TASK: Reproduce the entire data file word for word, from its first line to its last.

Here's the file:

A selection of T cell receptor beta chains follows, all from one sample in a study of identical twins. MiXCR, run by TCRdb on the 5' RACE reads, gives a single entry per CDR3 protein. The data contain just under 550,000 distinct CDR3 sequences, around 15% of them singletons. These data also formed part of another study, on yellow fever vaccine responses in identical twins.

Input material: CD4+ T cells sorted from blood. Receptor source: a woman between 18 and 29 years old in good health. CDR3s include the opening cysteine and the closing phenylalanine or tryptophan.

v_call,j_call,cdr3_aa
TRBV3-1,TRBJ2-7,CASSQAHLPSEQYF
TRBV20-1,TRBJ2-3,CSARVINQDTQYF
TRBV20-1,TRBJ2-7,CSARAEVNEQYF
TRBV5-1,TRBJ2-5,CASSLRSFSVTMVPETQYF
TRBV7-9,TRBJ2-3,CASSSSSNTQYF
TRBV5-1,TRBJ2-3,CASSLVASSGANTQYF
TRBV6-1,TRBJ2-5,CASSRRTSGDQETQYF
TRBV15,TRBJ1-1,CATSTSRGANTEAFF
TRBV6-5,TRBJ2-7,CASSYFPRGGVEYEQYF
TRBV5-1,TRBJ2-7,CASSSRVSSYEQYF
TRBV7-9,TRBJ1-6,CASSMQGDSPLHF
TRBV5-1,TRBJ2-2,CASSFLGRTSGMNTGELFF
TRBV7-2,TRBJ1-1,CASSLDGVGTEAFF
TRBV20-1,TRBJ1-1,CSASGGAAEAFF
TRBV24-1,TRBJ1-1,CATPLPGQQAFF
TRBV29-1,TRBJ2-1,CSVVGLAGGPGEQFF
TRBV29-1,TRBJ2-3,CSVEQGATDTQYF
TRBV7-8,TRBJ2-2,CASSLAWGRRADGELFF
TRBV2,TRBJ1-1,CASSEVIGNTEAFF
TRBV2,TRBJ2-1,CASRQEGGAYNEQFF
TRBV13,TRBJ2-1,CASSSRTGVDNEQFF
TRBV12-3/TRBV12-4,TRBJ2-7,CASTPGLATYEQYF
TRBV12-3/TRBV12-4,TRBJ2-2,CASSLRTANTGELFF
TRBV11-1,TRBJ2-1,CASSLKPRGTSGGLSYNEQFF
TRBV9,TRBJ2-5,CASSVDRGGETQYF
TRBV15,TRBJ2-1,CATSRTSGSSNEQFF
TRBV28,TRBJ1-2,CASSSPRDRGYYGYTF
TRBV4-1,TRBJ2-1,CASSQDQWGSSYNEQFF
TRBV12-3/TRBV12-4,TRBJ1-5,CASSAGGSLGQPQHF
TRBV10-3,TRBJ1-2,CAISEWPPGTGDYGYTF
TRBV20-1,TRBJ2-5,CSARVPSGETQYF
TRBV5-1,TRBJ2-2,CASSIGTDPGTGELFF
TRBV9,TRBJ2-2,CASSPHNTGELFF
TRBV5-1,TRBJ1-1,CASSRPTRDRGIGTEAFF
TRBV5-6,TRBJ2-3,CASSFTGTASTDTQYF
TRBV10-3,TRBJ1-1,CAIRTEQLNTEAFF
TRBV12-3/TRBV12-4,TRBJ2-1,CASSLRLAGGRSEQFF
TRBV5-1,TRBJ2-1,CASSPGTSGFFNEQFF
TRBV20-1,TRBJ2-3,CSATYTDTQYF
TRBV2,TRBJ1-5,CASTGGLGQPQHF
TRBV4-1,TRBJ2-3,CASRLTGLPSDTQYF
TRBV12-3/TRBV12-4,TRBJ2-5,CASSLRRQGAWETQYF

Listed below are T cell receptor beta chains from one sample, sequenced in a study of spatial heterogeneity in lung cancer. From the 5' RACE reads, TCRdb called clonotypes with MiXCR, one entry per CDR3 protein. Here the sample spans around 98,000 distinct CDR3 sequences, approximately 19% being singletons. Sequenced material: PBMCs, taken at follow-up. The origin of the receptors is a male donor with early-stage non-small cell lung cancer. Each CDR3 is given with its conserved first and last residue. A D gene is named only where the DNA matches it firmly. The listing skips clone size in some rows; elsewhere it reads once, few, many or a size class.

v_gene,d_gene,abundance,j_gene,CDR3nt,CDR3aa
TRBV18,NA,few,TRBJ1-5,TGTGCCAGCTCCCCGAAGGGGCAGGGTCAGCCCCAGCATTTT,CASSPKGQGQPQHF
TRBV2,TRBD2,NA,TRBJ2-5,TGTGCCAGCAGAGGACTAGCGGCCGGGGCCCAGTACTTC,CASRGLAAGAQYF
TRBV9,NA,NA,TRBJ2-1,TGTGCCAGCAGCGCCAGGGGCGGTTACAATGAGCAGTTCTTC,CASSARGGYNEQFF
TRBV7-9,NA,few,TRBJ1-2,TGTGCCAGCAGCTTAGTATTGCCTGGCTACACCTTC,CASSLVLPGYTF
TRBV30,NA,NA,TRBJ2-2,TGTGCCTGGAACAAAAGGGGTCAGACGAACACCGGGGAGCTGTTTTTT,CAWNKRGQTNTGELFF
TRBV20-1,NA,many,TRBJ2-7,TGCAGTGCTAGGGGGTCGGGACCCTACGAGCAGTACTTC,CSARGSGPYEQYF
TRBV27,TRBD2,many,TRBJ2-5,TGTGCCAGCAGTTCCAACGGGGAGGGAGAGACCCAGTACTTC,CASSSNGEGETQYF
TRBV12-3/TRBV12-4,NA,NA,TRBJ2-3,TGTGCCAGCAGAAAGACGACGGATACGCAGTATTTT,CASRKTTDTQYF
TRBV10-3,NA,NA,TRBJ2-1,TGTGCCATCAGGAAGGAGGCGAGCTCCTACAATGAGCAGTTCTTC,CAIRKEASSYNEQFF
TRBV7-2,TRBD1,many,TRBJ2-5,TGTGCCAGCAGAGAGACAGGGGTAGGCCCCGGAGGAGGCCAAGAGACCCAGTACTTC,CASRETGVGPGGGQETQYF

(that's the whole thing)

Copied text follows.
A selection of T cell receptor beta chains follows, all from one sample in a study of identical twins. MiXCR, run by TCRdb on the 5' RACE reads, gives a single entry per CDR3 protein. The data contain just under 550,000 distinct CDR3 sequences, around 15% of them singletons. These data also formed part of another study, on yellow fever vaccine responses in identical twins.

Input material: CD4+ T cells sorted from blood. Receptor source: a woman between 18 and 29 years old in good health. CDR3s include the opening cysteine and the closing phenylalanine or tryptophan.

v_call,j_call,cdr3_aa
TRBV3-1,TRBJ2-7,CASSQAHLPSEQYF
TRBV20-1,TRBJ2-3,CSARVINQDTQYF
TRBV20-1,TRBJ2-7,CSARAEVNEQYF
TRBV5-1,TRBJ2-5,CASSLRSFSVTMVPETQYF
TRBV7-9,TRBJ2-3,CASSSSSNTQYF
TRBV5-1,TRBJ2-3,CASSLVASSGANTQYF
TRBV6-1,TRBJ2-5,CASSRRTSGDQETQYF
TRBV15,TRBJ1-1,CATSTSRGANTEAFF
TRBV6-5,TRBJ2-7,CASSYFPRGGVEYEQYF
TRBV5-1,TRBJ2-7,CASSSRVSSYEQYF
TRBV7-9,TRBJ1-6,CASSMQGDSPLHF
TRBV5-1,TRBJ2-2,CASSFLGRTSGMNTGELFF
TRBV7-2,TRBJ1-1,CASSLDGVGTEAFF
TRBV20-1,TRBJ1-1,CSASGGAAEAFF
TRBV24-1,TRBJ1-1,CATPLPGQQAFF
TRBV29-1,TRBJ2-1,CSVVGLAGGPGEQFF
TRBV29-1,TRBJ2-3,CSVEQGATDTQYF
TRBV7-8,TRBJ2-2,CASSLAWGRRADGELFF
TRBV2,TRBJ1-1,CASSEVIGNTEAFF
TRBV2,TRBJ2-1,CASRQEGGAYNEQFF
TRBV13,TRBJ2-1,CASSSRTGVDNEQFF
TRBV12-3/TRBV12-4,TRBJ2-7,CASTPGLATYEQYF
TRBV12-3/TRBV12-4,TRBJ2-2,CASSLRTANTGELFF
TRBV11-1,TRBJ2-1,CASSLKPRGTSGGLSYNEQFF
TRBV9,TRBJ2-5,CASSVDRGGETQYF
TRBV15,TRBJ2-1,CATSRTSGSSNEQFF
TRBV28,TRBJ1-2,CASSSPRDRGYYGYTF
TRBV4-1,TRBJ2-1,CASSQDQWGSSYNEQFF
TRBV12-3/TRBV12-4,TRBJ1-5,CASSAGGSLGQPQHF
TRBV10-3,TRBJ1-2,CAISEWPPGTGDYGYTF
TRBV20-1,TRBJ2-5,CSARVPSGETQYF
TRBV5-1,TRBJ2-2,CASSIGTDPGTGELFF
TRBV9,TRBJ2-2,CASSPHNTGELFF
TRBV5-1,TRBJ1-1,CASSRPTRDRGIGTEAFF
TRBV5-6,TRBJ2-3,CASSFTGTASTDTQYF
TRBV10-3,TRBJ1-1,CAIRTEQLNTEAFF
TRBV12-3/TRBV12-4,TRBJ2-1,CASSLRLAGGRSEQFF
TRBV5-1,TRBJ2-1,CASSPGTSGFFNEQFF
TRBV20-1,TRBJ2-3,CSATYTDTQYF
TRBV2,TRBJ1-5,CASTGGLGQPQHF
TRBV4-1,TRBJ2-3,CASRLTGLPSDTQYF
TRBV12-3/TRBV12-4,TRBJ2-5,CASSLRRQGAWETQYF

Listed below are T cell receptor beta chains from one sample, sequenced in a study of spatial heterogeneity in lung cancer. From the 5' RACE reads, TCRdb called clonotypes with MiXCR, one entry per CDR3 protein. Here the sample spans around 98,000 distinct CDR3 sequences, approximately 19% being singletons. Sequenced material: PBMCs, taken at follow-up. The origin of the receptors is a male donor with early-stage non-small cell lung cancer. Each CDR3 is given with its conserved first and last residue. A D gene is named only where the DNA matches it firmly. The listing skips clone size in some rows; elsewhere it reads once, few, many or a size class.

v_gene,d_gene,abundance,j_gene,CDR3nt,CDR3aa
TRBV18,NA,few,TRBJ1-5,TGTGCCAGCTCCCCGAAGGGGCAGGGTCAGCCCCAGCATTTT,CASSPKGQGQPQHF
TRBV2,TRBD2,NA,TRBJ2-5,TGTGCCAGCAGAGGACTAGCGGCCGGGGCCCAGTACTTC,CASRGLAAGAQYF
TRBV9,NA,NA,TRBJ2-1,TGTGCCAGCAGCGCCAGGGGCGGTTACAATGAGCAGTTCTTC,CASSARGGYNEQFF
TRBV7-9,NA,few,TRBJ1-2,TGTGCCAGCAGCTTAGTATTGCCTGGCTACACCTTC,CASSLVLPGYTF
TRBV30,NA,NA,TRBJ2-2,TGTGCCTGGAACAAAAGGGGTCAGACGAACACCGGGGAGCTGTTTTTT,CAWNKRGQTNTGELFF
TRBV20-1,NA,many,TRBJ2-7,TGCAGTGCTAGGGGGTCGGGACCCTACGAGCAGTACTTC,CSARGSGPYEQYF
TRBV27,TRBD2,many,TRBJ2-5,TGTGCCAGCAGTTCCAACGGGGAGGGAGAGACCCAGTACTTC,CASSSNGEGETQYF
TRBV12-3/TRBV12-4,NA,NA,TRBJ2-3,TGTGCCAGCAGAAAGACGACGGATACGCAGTATTTT,CASRKTTDTQYF
TRBV10-3,NA,NA,TRBJ2-1,TGTGCCATCAGGAAGGAGGCGAGCTCCTACAATGAGCAGTTCTTC,CAIRKEASSYNEQFF
TRBV7-2,TRBD1,many,TRBJ2-5,TGTGCCAGCAGAGAGACAGGGGTAGGCCCCGGAGGAGGCCAAGAGACCCAGTACTTC,CASRETGVGPGGGQETQYF